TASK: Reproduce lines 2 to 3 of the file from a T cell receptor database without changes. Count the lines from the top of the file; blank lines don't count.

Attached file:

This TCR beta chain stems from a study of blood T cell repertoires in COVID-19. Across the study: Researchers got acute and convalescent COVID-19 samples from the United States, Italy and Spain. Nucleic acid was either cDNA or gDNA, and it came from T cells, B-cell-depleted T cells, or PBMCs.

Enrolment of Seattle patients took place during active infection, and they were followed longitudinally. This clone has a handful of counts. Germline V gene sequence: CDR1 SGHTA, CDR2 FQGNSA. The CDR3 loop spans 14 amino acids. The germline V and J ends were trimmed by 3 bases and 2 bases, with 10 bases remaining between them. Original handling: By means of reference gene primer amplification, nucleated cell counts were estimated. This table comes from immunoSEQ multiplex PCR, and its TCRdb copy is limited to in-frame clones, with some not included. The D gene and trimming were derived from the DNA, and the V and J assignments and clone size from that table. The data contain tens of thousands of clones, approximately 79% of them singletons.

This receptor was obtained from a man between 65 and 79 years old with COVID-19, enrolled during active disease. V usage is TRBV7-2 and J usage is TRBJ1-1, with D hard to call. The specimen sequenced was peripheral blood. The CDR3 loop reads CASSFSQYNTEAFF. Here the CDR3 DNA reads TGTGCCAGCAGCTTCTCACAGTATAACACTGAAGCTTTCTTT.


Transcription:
Enrolment of Seattle patients took place during active infection, and they were followed longitudinally. This clone has a handful of counts. Germline V gene sequence: CDR1 SGHTA, CDR2 FQGNSA. The CDR3 loop spans 14 amino acids. The germline V and J ends were trimmed by 3 bases and 2 bases, with 10 bases remaining between them. Original handling: By means of reference gene primer amplification, nucleated cell counts were estimated. This table comes from immunoSEQ multiplex PCR, and its TCRdb copy is limited to in-frame clones, with some not included. The D gene and trimming were derived from the DNA, and the V and J assignments and clone size from that table. The data contain tens of thousands of clones, approximately 79% of them singletons.

This receptor was obtained from a man between 65 and 79 years old with COVID-19, enrolled during active disease. V usage is TRBV7-2 and J usage is TRBJ1-1, with D hard to call. The specimen sequenced was peripheral blood. The CDR3 loop reads CASSFSQYNTEAFF. Here the CDR3 DNA reads TGTGCCAGCAGCTTCTCACAGTATAACACTGAAGCTTTCTTT.